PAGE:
CS: Source Benchmarking Impressions
While we posted our results with Valve’s stress test first, the release of the Counter-Strike: Source beta was definitely more important. Counter-Strike is the #1 shooter played online, with a loyal following of tens of thousands of gamers. In fact, with the standalone copy of the original Counter-Strike a perennial bestseller, it could easily be argued that Counter-Strike: Source is just as big, if not bigger, than the release of Half-Life 2 and DOOM 3! It may not be getting the fanfare of the other two, but it goes without saying that the release of Counter-Strike: Source will be highly anticipated by a lot of people. Because of this, we’ll probably be dedicating separate sections for Half-Life 2 and Counter-Strike: Source in future hardware reviews. Until that occurs however, we’ll have to settle with benchmarking CS: Source beta.
Benchmarking the beta
Valve has implemented everything you’ll need for benchmarking and recording your own demos in CS: Source, only it’s a little harder to find. The console is disabled by default, so you’ll have to enable it by checking the "Enable developer console" setting under the keyboard - advanced menu. In addition, the beta doesn’t ship with any demos, but this can be easily rectified with the “record” command. We’re currently providing our own demo, cssource_firingsquad.dem, which you can use for benchmarking your own hardware.
In order to run our demo, place the cssource_firingsquad.dem file in your "\\counter-strike source beta\\cstrike" directory, then launch the game. Once you’ve enabled the console, lower it with the tilde (~) key and type "timedemo cssource_firingsquad". Press enter and CS: Source will then run the demo and give you your fps result.
For this article, we’ve decided to focus on the high-end DX9 cards first, we’ll be taking a look at the first and second generation DX9 cards in our next article. After posting the video stress test results, we were particularly interested in seeing 128MB versus 256MB numbers, so we included ASUS’ V9999 Gamer Edition card.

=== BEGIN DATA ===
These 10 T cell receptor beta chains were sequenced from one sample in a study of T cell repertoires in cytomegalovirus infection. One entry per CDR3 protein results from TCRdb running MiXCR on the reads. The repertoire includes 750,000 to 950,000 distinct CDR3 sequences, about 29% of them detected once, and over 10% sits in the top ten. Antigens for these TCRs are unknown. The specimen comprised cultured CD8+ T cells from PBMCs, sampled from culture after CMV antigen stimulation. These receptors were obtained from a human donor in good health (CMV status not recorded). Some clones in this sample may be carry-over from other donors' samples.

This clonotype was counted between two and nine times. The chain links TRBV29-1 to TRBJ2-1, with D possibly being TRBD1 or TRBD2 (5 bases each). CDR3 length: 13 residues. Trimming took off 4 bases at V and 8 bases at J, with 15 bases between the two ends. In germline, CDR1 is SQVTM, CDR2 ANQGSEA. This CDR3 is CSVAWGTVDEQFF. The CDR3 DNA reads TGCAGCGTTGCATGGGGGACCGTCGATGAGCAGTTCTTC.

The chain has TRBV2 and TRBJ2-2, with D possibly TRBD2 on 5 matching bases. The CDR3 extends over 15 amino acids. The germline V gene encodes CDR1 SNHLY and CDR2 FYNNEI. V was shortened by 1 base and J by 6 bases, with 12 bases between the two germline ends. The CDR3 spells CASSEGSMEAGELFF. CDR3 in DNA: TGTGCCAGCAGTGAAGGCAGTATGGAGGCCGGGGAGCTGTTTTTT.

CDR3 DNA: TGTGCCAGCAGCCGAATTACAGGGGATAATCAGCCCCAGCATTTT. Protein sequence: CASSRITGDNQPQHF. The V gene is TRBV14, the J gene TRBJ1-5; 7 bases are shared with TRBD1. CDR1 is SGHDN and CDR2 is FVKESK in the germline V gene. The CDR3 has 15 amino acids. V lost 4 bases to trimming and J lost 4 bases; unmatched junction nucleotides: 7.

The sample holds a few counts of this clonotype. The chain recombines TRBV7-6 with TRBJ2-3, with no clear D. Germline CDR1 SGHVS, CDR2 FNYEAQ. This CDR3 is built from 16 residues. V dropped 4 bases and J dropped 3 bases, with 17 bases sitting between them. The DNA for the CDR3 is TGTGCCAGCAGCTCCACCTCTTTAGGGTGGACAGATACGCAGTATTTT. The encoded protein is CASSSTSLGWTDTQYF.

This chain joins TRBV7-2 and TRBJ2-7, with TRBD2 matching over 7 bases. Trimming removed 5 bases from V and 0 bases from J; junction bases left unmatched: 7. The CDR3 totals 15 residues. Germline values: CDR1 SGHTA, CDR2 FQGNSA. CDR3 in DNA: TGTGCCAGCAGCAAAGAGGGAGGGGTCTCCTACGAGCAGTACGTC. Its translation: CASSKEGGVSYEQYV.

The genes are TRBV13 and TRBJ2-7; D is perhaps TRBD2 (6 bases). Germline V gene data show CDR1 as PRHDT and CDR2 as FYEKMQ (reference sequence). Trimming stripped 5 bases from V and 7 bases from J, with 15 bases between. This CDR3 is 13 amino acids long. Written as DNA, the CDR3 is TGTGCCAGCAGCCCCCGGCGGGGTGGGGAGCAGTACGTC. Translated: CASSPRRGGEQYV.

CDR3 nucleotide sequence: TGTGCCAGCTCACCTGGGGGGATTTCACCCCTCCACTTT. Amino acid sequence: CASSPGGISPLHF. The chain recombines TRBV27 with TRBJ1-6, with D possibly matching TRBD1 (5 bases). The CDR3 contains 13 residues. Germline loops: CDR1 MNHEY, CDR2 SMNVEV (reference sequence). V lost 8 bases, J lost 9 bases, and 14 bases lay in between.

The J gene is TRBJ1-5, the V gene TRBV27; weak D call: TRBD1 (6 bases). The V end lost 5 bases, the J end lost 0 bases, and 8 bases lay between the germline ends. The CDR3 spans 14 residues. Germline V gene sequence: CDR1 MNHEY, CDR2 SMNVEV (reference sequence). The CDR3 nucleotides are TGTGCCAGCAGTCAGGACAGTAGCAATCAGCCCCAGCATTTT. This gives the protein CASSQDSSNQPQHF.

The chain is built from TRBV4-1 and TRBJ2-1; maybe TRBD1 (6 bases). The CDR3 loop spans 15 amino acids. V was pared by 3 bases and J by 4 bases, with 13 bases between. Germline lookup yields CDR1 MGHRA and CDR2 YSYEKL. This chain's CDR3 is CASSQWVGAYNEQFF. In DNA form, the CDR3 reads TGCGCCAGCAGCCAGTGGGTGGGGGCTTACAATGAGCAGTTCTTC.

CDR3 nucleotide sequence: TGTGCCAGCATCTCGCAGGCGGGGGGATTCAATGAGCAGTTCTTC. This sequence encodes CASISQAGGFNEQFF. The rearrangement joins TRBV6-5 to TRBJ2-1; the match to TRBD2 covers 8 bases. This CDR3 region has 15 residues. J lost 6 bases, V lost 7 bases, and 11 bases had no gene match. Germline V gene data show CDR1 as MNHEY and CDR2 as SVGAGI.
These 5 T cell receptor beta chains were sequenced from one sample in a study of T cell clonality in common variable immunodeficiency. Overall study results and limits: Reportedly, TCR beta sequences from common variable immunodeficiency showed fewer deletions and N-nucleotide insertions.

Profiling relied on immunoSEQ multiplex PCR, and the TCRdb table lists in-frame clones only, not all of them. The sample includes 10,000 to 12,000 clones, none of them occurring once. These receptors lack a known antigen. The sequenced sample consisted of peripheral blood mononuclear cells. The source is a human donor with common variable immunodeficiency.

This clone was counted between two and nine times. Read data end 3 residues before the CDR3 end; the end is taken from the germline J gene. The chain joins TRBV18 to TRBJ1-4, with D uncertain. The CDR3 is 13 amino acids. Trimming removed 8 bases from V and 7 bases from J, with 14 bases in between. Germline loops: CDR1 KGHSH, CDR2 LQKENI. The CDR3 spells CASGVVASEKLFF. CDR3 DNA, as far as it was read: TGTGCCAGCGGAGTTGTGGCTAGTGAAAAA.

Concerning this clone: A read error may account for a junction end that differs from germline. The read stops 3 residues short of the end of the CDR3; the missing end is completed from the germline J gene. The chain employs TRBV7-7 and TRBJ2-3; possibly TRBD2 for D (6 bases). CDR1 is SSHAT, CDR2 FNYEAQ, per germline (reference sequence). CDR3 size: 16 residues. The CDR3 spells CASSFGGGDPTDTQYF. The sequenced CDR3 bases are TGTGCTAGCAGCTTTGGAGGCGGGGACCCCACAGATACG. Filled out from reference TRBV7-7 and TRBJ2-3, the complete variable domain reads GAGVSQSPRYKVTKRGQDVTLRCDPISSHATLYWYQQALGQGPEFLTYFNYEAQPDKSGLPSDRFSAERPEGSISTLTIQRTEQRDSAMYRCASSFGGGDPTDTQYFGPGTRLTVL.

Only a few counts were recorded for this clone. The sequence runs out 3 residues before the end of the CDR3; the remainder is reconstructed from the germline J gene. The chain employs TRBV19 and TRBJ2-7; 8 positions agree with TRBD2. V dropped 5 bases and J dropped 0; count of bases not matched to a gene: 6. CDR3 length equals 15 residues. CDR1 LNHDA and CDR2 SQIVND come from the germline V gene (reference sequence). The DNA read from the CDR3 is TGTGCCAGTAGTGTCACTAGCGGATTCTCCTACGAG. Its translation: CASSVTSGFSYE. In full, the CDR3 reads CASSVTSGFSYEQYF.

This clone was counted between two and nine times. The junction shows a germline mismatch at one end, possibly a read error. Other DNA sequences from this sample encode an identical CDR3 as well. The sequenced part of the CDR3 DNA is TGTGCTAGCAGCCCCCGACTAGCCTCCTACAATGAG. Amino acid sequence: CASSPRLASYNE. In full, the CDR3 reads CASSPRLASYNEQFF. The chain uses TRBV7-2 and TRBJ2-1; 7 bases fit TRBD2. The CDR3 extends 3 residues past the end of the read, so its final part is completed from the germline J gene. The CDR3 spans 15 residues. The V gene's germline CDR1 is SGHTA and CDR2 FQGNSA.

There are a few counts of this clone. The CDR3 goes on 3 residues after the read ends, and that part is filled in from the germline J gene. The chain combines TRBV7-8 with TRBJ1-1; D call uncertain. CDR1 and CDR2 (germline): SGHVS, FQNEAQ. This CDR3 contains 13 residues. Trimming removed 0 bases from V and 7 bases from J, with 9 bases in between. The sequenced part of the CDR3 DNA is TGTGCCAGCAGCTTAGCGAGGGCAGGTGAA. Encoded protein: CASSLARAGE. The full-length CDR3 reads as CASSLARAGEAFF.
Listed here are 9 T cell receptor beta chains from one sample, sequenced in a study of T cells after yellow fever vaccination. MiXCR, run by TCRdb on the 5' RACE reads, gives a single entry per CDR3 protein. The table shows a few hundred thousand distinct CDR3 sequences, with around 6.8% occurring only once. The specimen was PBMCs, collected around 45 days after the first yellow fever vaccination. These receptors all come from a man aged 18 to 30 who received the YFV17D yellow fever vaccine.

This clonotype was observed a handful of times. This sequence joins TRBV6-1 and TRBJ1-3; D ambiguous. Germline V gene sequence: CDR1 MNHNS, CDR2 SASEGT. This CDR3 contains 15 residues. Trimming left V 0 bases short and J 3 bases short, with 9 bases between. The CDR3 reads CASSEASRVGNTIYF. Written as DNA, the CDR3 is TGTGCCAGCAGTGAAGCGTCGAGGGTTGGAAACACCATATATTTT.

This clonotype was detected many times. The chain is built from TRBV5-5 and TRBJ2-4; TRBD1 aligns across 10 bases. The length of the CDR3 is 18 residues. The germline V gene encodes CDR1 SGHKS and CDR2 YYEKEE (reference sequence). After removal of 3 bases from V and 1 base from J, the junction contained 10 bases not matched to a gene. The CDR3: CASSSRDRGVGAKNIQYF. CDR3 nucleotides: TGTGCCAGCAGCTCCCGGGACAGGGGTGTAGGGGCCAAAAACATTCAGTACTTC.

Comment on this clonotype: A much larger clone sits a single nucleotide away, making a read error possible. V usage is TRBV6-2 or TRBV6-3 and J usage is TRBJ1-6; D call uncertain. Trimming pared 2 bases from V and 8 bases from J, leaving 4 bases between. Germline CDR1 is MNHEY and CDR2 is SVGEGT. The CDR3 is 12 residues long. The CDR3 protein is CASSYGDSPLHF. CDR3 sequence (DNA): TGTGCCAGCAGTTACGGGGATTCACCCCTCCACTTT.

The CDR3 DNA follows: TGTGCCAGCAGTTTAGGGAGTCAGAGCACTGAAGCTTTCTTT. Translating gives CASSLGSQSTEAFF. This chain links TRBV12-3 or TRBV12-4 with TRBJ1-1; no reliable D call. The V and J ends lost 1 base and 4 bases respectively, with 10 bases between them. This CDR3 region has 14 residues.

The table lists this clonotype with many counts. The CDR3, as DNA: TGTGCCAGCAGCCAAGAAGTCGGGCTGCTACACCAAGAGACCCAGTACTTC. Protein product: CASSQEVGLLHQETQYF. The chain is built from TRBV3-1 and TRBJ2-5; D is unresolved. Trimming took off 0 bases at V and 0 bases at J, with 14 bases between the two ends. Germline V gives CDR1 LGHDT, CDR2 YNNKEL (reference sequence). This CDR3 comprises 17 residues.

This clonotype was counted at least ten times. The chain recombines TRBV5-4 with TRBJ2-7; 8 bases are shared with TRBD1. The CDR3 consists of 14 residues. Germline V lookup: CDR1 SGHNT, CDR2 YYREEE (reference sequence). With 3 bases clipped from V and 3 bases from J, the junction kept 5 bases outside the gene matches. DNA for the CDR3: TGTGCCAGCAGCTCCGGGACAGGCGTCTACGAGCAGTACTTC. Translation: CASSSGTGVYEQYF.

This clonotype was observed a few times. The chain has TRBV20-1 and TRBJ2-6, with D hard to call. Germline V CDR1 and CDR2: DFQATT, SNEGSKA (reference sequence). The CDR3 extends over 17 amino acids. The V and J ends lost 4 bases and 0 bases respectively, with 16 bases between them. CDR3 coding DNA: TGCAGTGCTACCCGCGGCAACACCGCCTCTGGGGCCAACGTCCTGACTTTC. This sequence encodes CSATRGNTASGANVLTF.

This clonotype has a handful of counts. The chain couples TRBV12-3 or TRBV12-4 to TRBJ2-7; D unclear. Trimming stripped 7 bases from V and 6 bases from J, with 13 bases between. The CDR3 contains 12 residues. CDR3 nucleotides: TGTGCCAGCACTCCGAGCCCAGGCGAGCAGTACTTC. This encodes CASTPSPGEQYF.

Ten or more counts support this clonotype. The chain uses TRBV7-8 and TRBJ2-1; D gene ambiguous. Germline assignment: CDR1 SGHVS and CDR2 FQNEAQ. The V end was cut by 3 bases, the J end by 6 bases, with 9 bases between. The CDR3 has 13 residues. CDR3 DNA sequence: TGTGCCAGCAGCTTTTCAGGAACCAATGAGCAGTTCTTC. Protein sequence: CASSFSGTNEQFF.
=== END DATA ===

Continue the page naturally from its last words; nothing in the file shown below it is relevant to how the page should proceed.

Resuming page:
ASUS V9999 Gamer Edition
This is a GeForce 6800 board that ships with 256MB of GDDR3 memory, which runs at 1.0GHz. For the purposes of these tests though we underclocked the memory to 700MHz, the default setting for GeForce 6800.
On the extreme high-end side, we also included eVGA’s e-GeForce 6800 Ultra Extreme Edition. For the Extreme Editions, eVGA handpicks the fastest 6800 Ultra cards and overclocks them by default. All cards are validated and guaranteed to run at 450MHz core/1.2GHz memory, which is an improvement of 50MHz on the graphics core and 100MHz (effective) on the memory. This makes these boards some of the fastest GeForce 6800 Ultras on the planet.
eVGAs Extreme Edition 6800 Ultra
This is one fast card
The only downside is that these cards are ultra rare. To date, eVGA has only sold 60 cards! At $550 a pop, these cards aren’t cheap, but when you consider all the goodies eVGA throws in (a $10 Starbucks coupon, $50 eVGA bucks, etc.) it’s actually not a bad deal, as a stock 6800 Ultra retails for $500 with lower performance.
Of course, all the performance in the world means nothing if CS: Source looks horrible on your $500 video card. To evaluate this we’ve taken some screenshots.